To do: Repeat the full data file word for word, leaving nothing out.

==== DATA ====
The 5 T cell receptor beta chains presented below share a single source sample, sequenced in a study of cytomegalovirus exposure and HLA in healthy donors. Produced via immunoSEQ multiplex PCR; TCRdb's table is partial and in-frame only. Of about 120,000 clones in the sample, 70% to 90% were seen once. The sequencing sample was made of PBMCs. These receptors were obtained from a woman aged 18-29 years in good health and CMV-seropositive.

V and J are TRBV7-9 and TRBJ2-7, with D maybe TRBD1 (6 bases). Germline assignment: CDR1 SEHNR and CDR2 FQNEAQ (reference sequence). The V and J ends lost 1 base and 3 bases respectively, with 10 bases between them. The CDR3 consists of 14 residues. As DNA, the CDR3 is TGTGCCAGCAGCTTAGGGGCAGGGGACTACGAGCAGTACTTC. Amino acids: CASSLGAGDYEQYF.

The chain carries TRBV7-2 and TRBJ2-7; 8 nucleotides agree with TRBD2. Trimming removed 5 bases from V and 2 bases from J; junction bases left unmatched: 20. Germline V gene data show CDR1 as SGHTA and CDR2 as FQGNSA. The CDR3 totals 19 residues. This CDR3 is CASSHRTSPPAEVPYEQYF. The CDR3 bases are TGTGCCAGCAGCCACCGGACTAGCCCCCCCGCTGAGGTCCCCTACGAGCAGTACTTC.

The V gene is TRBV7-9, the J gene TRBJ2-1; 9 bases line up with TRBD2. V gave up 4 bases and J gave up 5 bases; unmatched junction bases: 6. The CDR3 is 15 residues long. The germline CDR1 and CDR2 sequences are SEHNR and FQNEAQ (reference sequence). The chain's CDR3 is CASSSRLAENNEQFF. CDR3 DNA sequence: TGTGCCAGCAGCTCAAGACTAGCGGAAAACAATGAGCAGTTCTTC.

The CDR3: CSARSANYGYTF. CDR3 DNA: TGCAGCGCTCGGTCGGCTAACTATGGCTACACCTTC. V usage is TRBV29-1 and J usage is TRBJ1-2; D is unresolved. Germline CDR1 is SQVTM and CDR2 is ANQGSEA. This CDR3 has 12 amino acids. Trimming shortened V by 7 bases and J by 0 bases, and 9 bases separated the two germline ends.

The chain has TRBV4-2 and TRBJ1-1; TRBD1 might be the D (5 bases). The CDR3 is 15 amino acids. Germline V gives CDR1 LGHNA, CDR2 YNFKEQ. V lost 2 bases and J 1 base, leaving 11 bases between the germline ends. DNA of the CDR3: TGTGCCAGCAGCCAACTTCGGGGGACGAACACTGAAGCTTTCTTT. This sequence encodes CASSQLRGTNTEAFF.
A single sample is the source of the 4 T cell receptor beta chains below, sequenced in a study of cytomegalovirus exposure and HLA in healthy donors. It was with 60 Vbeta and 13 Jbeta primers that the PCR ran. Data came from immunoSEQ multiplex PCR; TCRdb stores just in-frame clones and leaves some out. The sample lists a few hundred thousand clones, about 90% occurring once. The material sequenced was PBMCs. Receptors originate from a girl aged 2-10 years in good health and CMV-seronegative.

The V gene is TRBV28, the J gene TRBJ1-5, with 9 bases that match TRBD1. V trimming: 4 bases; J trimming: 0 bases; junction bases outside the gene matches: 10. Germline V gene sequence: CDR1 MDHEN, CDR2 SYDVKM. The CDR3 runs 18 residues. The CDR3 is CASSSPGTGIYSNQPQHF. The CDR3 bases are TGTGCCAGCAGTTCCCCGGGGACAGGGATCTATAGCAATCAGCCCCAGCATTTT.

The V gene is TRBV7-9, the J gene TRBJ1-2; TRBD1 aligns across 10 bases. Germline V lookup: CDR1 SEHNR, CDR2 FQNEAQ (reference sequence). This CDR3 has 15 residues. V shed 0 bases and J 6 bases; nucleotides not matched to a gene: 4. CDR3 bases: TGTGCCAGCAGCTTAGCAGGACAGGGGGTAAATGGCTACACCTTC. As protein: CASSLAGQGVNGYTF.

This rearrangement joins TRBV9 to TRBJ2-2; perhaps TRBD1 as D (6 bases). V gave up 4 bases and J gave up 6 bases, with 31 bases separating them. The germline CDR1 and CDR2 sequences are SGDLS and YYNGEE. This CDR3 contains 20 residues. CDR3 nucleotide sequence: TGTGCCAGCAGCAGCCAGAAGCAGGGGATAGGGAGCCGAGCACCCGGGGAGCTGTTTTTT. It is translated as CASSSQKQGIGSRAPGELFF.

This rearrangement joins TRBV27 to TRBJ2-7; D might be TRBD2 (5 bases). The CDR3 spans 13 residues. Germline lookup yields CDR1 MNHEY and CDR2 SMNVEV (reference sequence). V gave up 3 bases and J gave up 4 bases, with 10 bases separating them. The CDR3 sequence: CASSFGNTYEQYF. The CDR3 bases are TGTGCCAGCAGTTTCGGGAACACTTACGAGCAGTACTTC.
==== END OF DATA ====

The 5 T cell receptor beta chains presented below share a single source sample, sequenced in a study of cytomegalovirus exposure and HLA in healthy donors. Produced via immunoSEQ multiplex PCR; TCRdb's table is partial and in-frame only. Of about 120,000 clones in the sample, 70% to 90% were seen once. The sequencing sample was made of PBMCs. These receptors were obtained from a woman aged 18-29 years in good health and CMV-seropositive.

V and J are TRBV7-9 and TRBJ2-7, with D maybe TRBD1 (6 bases). Germline assignment: CDR1 SEHNR and CDR2 FQNEAQ (reference sequence). The V and J ends lost 1 base and 3 bases respectively, with 10 bases between them. The CDR3 consists of 14 residues. As DNA, the CDR3 is TGTGCCAGCAGCTTAGGGGCAGGGGACTACGAGCAGTACTTC. Amino acids: CASSLGAGDYEQYF.

The chain carries TRBV7-2 and TRBJ2-7; 8 nucleotides agree with TRBD2. Trimming removed 5 bases from V and 2 bases from J; junction bases left unmatched: 20. Germline V gene data show CDR1 as SGHTA and CDR2 as FQGNSA. The CDR3 totals 19 residues. This CDR3 is CASSHRTSPPAEVPYEQYF. The CDR3 bases are TGTGCCAGCAGCCACCGGACTAGCCCCCCCGCTGAGGTCCCCTACGAGCAGTACTTC.

The V gene is TRBV7-9, the J gene TRBJ2-1; 9 bases line up with TRBD2. V gave up 4 bases and J gave up 5 bases; unmatched junction bases: 6. The CDR3 is 15 residues long. The germline CDR1 and CDR2 sequences are SEHNR and FQNEAQ (reference sequence). The chain's CDR3 is CASSSRLAENNEQFF. CDR3 DNA sequence: TGTGCCAGCAGCTCAAGACTAGCGGAAAACAATGAGCAGTTCTTC.

The CDR3: CSARSANYGYTF. CDR3 DNA: TGCAGCGCTCGGTCGGCTAACTATGGCTACACCTTC. V usage is TRBV29-1 and J usage is TRBJ1-2; D is unresolved. Germline CDR1 is SQVTM and CDR2 is ANQGSEA. This CDR3 has 12 amino acids. Trimming shortened V by 7 bases and J by 0 bases, and 9 bases separated the two germline ends.

The chain has TRBV4-2 and TRBJ1-1; TRBD1 might be the D (5 bases). The CDR3 is 15 amino acids. Germline V gives CDR1 LGHNA, CDR2 YNFKEQ. V lost 2 bases and J 1 base, leaving 11 bases between the germline ends. DNA of the CDR3: TGTGCCAGCAGCCAACTTCGGGGGACGAACACTGAAGCTTTCTTT. This sequence encodes CASSQLRGTNTEAFF.
A single sample is the source of the 4 T cell receptor beta chains below, sequenced in a study of cytomegalovirus exposure and HLA in healthy donors. It was with 60 Vbeta and 13 Jbeta primers that the PCR ran. Data came from immunoSEQ multiplex PCR; TCRdb stores just in-frame clones and leaves some out. The sample lists a few hundred thousand clones, about 90% occurring once. The material sequenced was PBMCs. Receptors originate from a girl aged 2-10 years in good health and CMV-seronegative.

The V gene is TRBV28, the J gene TRBJ1-5, with 9 bases that match TRBD1. V trimming: 4 bases; J trimming: 0 bases; junction bases outside the gene matches: 10. Germline V gene sequence: CDR1 MDHEN, CDR2 SYDVKM. The CDR3 runs 18 residues. The CDR3 is CASSSPGTGIYSNQPQHF. The CDR3 bases are TGTGCCAGCAGTTCCCCGGGGACAGGGATCTATAGCAATCAGCCCCAGCATTTT.

The V gene is TRBV7-9, the J gene TRBJ1-2; TRBD1 aligns across 10 bases. Germline V lookup: CDR1 SEHNR, CDR2 FQNEAQ (reference sequence). This CDR3 has 15 residues. V shed 0 bases and J 6 bases; nucleotides not matched to a gene: 4. CDR3 bases: TGTGCCAGCAGCTTAGCAGGACAGGGGGTAAATGGCTACACCTTC. As protein: CASSLAGQGVNGYTF.

This rearrangement joins TRBV9 to TRBJ2-2; perhaps TRBD1 as D (6 bases). V gave up 4 bases and J gave up 6 bases, with 31 bases separating them. The germline CDR1 and CDR2 sequences are SGDLS and YYNGEE. This CDR3 contains 20 residues. CDR3 nucleotide sequence: TGTGCCAGCAGCAGCCAGAAGCAGGGGATAGGGAGCCGAGCACCCGGGGAGCTGTTTTTT. It is translated as CASSSQKQGIGSRAPGELFF.

This rearrangement joins TRBV27 to TRBJ2-7; D might be TRBD2 (5 bases). The CDR3 spans 13 residues. Germline lookup yields CDR1 MNHEY and CDR2 SMNVEV (reference sequence). V gave up 3 bases and J gave up 4 bases, with 10 bases separating them. The CDR3 sequence: CASSFGNTYEQYF. The CDR3 bases are TGTGCCAGCAGTTTCGGGAACACTTACGAGCAGTACTTC.